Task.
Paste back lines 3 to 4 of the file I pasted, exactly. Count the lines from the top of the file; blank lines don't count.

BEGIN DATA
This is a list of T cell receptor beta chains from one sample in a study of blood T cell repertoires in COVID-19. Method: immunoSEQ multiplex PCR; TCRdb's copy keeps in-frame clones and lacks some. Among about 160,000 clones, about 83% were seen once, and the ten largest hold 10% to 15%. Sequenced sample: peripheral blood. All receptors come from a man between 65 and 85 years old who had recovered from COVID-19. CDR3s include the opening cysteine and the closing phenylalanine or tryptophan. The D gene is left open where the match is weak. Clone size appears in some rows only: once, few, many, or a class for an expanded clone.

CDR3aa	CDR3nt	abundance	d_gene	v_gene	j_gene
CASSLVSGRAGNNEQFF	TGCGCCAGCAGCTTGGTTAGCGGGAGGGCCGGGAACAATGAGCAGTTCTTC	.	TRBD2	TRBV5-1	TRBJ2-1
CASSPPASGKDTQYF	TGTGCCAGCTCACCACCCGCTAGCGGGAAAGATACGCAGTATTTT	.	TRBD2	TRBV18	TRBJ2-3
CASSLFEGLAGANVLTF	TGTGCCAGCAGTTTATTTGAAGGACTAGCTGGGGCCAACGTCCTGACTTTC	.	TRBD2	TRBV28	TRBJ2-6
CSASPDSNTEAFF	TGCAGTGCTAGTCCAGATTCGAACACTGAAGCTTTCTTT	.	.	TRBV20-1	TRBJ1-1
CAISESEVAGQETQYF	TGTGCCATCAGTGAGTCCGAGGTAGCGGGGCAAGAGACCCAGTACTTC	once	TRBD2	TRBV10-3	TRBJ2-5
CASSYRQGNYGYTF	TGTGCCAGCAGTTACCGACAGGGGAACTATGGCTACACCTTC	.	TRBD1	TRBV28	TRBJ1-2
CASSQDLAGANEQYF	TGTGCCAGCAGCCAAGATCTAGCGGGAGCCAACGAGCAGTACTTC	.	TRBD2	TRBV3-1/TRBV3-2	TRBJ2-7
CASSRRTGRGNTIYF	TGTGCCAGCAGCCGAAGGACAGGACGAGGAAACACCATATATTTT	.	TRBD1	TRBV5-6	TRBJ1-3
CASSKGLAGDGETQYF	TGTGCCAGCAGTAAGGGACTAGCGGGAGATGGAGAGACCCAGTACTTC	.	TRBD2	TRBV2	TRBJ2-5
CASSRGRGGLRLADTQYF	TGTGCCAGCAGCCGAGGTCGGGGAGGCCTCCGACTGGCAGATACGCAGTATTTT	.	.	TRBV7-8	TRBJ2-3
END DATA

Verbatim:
CASSLVSGRAGNNEQFF	TGCGCCAGCAGCTTGGTTAGCGGGAGGGCCGGGAACAATGAGCAGTTCTTC	.	TRBD2	TRBV5-1	TRBJ2-1
CASSPPASGKDTQYF	TGTGCCAGCTCACCACCCGCTAGCGGGAAAGATACGCAGTATTTT	.	TRBD2	TRBV18	TRBJ2-3